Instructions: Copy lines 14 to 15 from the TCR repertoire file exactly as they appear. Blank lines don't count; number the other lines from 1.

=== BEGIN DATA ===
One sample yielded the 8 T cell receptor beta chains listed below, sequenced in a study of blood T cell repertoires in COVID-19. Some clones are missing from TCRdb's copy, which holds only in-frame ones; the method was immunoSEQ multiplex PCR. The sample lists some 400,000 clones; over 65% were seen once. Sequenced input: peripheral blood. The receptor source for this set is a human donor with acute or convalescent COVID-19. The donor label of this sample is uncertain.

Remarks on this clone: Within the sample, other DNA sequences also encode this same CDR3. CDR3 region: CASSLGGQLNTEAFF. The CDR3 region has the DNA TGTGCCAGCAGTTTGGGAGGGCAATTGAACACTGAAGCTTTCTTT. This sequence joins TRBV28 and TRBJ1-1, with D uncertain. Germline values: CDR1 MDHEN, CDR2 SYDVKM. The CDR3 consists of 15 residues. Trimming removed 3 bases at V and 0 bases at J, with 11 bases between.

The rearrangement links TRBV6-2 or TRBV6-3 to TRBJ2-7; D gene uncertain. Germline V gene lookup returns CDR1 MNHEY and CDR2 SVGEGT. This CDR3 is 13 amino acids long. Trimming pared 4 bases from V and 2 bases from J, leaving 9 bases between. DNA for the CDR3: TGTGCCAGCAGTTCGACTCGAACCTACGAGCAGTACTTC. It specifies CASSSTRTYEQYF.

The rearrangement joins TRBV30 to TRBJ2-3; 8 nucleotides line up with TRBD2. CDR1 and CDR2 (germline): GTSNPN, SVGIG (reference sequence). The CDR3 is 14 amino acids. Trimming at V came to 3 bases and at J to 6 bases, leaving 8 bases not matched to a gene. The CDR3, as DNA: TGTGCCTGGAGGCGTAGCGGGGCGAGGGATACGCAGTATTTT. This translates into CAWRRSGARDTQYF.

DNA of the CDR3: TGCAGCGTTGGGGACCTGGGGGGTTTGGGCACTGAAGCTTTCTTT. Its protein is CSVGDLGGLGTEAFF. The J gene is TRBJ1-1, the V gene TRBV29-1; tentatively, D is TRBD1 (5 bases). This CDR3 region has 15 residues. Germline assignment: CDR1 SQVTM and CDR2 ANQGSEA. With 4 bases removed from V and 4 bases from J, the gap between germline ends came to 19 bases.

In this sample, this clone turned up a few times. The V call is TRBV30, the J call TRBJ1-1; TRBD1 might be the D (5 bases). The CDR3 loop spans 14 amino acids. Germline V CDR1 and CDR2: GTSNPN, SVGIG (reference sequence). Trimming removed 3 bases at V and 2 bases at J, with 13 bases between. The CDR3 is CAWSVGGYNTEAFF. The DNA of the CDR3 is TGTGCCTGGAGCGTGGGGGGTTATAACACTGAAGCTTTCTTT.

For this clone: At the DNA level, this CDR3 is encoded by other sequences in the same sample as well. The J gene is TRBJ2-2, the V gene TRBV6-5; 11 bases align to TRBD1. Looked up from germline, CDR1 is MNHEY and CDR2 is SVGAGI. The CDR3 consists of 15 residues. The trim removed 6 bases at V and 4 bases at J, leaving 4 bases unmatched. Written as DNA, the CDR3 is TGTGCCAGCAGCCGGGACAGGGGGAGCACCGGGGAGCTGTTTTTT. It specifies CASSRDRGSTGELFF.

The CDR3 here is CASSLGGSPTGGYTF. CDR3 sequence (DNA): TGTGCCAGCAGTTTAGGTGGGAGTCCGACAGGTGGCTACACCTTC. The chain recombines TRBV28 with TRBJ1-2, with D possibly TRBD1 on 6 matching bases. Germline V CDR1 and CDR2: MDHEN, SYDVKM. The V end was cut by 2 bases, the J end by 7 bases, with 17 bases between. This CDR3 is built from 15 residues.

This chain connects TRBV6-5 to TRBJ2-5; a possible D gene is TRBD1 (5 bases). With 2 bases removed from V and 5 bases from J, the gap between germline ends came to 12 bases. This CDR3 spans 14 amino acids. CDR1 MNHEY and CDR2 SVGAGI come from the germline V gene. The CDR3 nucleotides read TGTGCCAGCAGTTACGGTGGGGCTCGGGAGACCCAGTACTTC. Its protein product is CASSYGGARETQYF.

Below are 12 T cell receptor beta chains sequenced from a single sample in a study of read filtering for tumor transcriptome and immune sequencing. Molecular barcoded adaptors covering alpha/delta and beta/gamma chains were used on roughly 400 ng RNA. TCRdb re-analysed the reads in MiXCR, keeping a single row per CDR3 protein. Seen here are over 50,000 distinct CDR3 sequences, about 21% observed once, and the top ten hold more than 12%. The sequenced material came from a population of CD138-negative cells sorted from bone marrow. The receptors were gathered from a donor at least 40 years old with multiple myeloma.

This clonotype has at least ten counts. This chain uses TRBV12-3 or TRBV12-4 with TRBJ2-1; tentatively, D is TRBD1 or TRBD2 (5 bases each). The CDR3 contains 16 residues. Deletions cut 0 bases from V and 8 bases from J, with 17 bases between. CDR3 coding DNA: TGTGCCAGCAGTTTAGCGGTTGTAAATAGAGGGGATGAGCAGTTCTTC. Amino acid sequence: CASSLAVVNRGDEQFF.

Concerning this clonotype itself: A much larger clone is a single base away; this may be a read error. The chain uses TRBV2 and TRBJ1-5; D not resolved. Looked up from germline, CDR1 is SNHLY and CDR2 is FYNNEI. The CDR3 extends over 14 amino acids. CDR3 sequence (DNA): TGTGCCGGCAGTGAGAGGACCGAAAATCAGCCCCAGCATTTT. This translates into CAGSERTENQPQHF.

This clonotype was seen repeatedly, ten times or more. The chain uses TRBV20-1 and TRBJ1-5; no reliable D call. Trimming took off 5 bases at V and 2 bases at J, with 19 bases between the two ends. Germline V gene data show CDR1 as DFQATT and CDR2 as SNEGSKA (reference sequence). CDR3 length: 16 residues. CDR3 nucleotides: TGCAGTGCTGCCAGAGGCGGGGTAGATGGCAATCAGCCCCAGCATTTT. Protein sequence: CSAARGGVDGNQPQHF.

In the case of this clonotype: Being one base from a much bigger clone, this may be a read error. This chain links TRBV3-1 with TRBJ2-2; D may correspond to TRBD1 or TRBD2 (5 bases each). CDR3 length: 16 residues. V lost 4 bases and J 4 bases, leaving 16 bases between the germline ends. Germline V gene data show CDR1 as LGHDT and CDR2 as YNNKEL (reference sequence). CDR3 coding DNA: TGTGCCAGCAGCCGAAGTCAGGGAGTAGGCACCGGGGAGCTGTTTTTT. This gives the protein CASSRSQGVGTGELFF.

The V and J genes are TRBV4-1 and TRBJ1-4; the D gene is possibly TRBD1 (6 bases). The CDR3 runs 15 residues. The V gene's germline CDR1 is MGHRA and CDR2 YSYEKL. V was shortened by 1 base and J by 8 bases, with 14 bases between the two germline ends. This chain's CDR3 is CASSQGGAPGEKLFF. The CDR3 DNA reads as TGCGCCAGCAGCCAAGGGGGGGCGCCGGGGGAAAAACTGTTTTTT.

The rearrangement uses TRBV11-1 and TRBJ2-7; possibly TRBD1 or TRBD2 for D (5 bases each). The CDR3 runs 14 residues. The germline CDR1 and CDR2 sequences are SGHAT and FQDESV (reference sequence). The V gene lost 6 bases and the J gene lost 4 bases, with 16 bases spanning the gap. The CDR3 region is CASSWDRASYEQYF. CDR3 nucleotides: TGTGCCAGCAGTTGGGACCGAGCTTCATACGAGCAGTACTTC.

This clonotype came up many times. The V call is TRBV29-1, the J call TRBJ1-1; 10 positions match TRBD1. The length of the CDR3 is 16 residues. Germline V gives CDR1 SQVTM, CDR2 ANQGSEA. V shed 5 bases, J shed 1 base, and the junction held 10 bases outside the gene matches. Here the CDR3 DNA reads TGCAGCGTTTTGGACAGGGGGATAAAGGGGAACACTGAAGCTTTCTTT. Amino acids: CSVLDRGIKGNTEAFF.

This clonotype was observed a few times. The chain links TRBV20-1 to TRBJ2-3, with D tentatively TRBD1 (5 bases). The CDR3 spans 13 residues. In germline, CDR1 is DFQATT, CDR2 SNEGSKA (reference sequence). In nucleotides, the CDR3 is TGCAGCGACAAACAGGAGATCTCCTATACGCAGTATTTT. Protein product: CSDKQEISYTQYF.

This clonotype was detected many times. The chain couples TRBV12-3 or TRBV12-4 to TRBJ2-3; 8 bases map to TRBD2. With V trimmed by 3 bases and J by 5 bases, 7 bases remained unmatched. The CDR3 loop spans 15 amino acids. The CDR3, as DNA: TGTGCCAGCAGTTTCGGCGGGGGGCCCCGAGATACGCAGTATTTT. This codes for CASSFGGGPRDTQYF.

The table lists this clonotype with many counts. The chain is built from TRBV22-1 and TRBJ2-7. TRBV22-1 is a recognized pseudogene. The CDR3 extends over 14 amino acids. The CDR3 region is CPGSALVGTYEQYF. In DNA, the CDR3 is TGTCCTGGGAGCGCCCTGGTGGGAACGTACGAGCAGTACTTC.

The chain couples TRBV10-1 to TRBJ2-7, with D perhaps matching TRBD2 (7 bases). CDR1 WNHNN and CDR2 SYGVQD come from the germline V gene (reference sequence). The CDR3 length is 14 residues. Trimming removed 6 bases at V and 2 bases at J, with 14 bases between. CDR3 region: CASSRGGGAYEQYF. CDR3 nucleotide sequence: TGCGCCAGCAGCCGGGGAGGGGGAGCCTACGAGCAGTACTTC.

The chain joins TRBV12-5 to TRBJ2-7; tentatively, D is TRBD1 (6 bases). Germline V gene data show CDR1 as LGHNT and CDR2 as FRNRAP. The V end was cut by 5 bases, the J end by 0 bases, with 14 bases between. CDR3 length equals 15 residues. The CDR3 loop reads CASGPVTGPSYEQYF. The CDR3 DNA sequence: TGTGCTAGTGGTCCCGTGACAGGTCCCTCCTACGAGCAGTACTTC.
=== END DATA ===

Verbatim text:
In the case of this clonotype: Being one base from a much bigger clone, this may be a read error. This chain links TRBV3-1 with TRBJ2-2; D may correspond to TRBD1 or TRBD2 (5 bases each). CDR3 length: 16 residues. V lost 4 bases and J 4 bases, leaving 16 bases between the germline ends. Germline V gene data show CDR1 as LGHDT and CDR2 as YNNKEL (reference sequence). CDR3 coding DNA: TGTGCCAGCAGCCGAAGTCAGGGAGTAGGCACCGGGGAGCTGTTTTTT. This gives the protein CASSRSQGVGTGELFF.

The V and J genes are TRBV4-1 and TRBJ1-4; the D gene is possibly TRBD1 (6 bases). The CDR3 runs 15 residues. The V gene's germline CDR1 is MGHRA and CDR2 YSYEKL. V was shortened by 1 base and J by 8 bases, with 14 bases between the two germline ends. This chain's CDR3 is CASSQGGAPGEKLFF. The CDR3 DNA reads as TGCGCCAGCAGCCAAGGGGGGGCGCCGGGGGAAAAACTGTTTTTT.